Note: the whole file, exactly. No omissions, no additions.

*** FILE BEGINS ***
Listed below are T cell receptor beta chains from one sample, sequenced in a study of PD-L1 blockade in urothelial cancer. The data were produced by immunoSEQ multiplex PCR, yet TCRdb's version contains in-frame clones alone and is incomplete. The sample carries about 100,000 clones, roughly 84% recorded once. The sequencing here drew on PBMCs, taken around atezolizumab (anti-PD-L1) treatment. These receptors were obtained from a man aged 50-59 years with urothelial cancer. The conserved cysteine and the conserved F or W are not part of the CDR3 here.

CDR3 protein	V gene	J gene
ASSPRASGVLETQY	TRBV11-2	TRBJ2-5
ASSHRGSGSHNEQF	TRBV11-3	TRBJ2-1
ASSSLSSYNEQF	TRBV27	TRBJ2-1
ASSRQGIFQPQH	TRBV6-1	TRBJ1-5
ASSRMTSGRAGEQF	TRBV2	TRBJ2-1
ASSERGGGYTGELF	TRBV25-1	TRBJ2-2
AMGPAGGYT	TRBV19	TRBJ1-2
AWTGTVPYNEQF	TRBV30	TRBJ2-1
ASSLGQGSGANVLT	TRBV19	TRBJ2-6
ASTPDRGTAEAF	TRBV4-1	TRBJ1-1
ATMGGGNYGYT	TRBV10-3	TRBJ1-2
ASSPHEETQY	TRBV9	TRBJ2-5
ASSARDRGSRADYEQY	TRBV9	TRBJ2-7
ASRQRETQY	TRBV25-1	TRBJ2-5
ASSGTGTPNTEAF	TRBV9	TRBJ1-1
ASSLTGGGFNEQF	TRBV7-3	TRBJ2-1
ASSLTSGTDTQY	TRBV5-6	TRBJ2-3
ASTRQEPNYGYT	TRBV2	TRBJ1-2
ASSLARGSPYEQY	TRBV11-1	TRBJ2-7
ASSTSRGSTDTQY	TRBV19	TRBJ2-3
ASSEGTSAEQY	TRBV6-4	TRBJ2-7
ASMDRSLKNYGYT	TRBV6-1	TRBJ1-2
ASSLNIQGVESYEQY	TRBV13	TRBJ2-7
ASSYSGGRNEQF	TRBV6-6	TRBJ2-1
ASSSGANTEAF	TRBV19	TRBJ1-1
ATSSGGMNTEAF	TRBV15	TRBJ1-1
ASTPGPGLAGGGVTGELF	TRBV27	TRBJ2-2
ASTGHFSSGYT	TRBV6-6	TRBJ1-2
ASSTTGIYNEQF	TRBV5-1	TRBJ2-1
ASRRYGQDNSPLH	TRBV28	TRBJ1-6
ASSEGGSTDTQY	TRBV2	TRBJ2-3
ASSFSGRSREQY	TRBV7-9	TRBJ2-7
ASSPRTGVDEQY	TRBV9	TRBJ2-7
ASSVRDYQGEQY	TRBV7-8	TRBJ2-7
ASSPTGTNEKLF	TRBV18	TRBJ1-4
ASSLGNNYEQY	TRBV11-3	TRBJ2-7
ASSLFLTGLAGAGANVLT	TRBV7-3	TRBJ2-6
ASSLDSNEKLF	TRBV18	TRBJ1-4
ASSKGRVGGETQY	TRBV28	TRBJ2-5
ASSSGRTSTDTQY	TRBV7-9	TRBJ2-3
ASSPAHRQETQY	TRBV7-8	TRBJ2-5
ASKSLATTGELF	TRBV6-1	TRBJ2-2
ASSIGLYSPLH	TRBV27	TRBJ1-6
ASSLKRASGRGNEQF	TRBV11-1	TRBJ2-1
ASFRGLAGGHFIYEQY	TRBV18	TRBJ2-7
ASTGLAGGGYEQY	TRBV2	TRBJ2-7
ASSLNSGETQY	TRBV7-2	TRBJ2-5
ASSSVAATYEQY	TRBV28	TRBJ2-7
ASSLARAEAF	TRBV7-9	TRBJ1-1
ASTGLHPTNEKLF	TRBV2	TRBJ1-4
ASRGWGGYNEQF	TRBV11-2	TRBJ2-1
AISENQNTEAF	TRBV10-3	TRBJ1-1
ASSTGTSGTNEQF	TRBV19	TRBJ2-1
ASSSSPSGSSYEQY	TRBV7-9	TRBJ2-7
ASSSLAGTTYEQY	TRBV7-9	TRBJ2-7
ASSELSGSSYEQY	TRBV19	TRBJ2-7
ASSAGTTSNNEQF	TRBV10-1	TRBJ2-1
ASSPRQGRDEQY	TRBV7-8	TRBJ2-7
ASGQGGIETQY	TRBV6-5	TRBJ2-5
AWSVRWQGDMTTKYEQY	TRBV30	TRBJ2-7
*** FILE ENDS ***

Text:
Listed below are T cell receptor beta chains from one sample, sequenced in a study of PD-L1 blockade in urothelial cancer. The data were produced by immunoSEQ multiplex PCR, yet TCRdb's version contains in-frame clones alone and is incomplete. The sample carries about 100,000 clones, roughly 84% recorded once. The sequencing here drew on PBMCs, taken around atezolizumab (anti-PD-L1) treatment. These receptors were obtained from a man aged 50-59 years with urothelial cancer. The conserved cysteine and the conserved F or W are not part of the CDR3 here.

CDR3 protein	V gene	J gene
ASSPRASGVLETQY	TRBV11-2	TRBJ2-5
ASSHRGSGSHNEQF	TRBV11-3	TRBJ2-1
ASSSLSSYNEQF	TRBV27	TRBJ2-1
ASSRQGIFQPQH	TRBV6-1	TRBJ1-5
ASSRMTSGRAGEQF	TRBV2	TRBJ2-1
ASSERGGGYTGELF	TRBV25-1	TRBJ2-2
AMGPAGGYT	TRBV19	TRBJ1-2
AWTGTVPYNEQF	TRBV30	TRBJ2-1
ASSLGQGSGANVLT	TRBV19	TRBJ2-6
ASTPDRGTAEAF	TRBV4-1	TRBJ1-1
ATMGGGNYGYT	TRBV10-3	TRBJ1-2
ASSPHEETQY	TRBV9	TRBJ2-5
ASSARDRGSRADYEQY	TRBV9	TRBJ2-7
ASRQRETQY	TRBV25-1	TRBJ2-5
ASSGTGTPNTEAF	TRBV9	TRBJ1-1
ASSLTGGGFNEQF	TRBV7-3	TRBJ2-1
ASSLTSGTDTQY	TRBV5-6	TRBJ2-3
ASTRQEPNYGYT	TRBV2	TRBJ1-2
ASSLARGSPYEQY	TRBV11-1	TRBJ2-7
ASSTSRGSTDTQY	TRBV19	TRBJ2-3
ASSEGTSAEQY	TRBV6-4	TRBJ2-7
ASMDRSLKNYGYT	TRBV6-1	TRBJ1-2
ASSLNIQGVESYEQY	TRBV13	TRBJ2-7
ASSYSGGRNEQF	TRBV6-6	TRBJ2-1
ASSSGANTEAF	TRBV19	TRBJ1-1
ATSSGGMNTEAF	TRBV15	TRBJ1-1
ASTPGPGLAGGGVTGELF	TRBV27	TRBJ2-2
ASTGHFSSGYT	TRBV6-6	TRBJ1-2
ASSTTGIYNEQF	TRBV5-1	TRBJ2-1
ASRRYGQDNSPLH	TRBV28	TRBJ1-6
ASSEGGSTDTQY	TRBV2	TRBJ2-3
ASSFSGRSREQY	TRBV7-9	TRBJ2-7
ASSPRTGVDEQY	TRBV9	TRBJ2-7
ASSVRDYQGEQY	TRBV7-8	TRBJ2-7
ASSPTGTNEKLF	TRBV18	TRBJ1-4
ASSLGNNYEQY	TRBV11-3	TRBJ2-7
ASSLFLTGLAGAGANVLT	TRBV7-3	TRBJ2-6
ASSLDSNEKLF	TRBV18	TRBJ1-4
ASSKGRVGGETQY	TRBV28	TRBJ2-5
ASSSGRTSTDTQY	TRBV7-9	TRBJ2-3
ASSPAHRQETQY	TRBV7-8	TRBJ2-5
ASKSLATTGELF	TRBV6-1	TRBJ2-2
ASSIGLYSPLH	TRBV27	TRBJ1-6
ASSLKRASGRGNEQF	TRBV11-1	TRBJ2-1
ASFRGLAGGHFIYEQY	TRBV18	TRBJ2-7
ASTGLAGGGYEQY	TRBV2	TRBJ2-7
ASSLNSGETQY	TRBV7-2	TRBJ2-5
ASSSVAATYEQY	TRBV28	TRBJ2-7
ASSLARAEAF	TRBV7-9	TRBJ1-1
ASTGLHPTNEKLF	TRBV2	TRBJ1-4
ASRGWGGYNEQF	TRBV11-2	TRBJ2-1
AISENQNTEAF	TRBV10-3	TRBJ1-1
ASSTGTSGTNEQF	TRBV19	TRBJ2-1
ASSSSPSGSSYEQY	TRBV7-9	TRBJ2-7
ASSSLAGTTYEQY	TRBV7-9	TRBJ2-7
ASSELSGSSYEQY	TRBV19	TRBJ2-7
ASSAGTTSNNEQF	TRBV10-1	TRBJ2-1
ASSPRQGRDEQY	TRBV7-8	TRBJ2-7
ASGQGGIETQY	TRBV6-5	TRBJ2-5
AWSVRWQGDMTTKYEQY	TRBV30	TRBJ2-7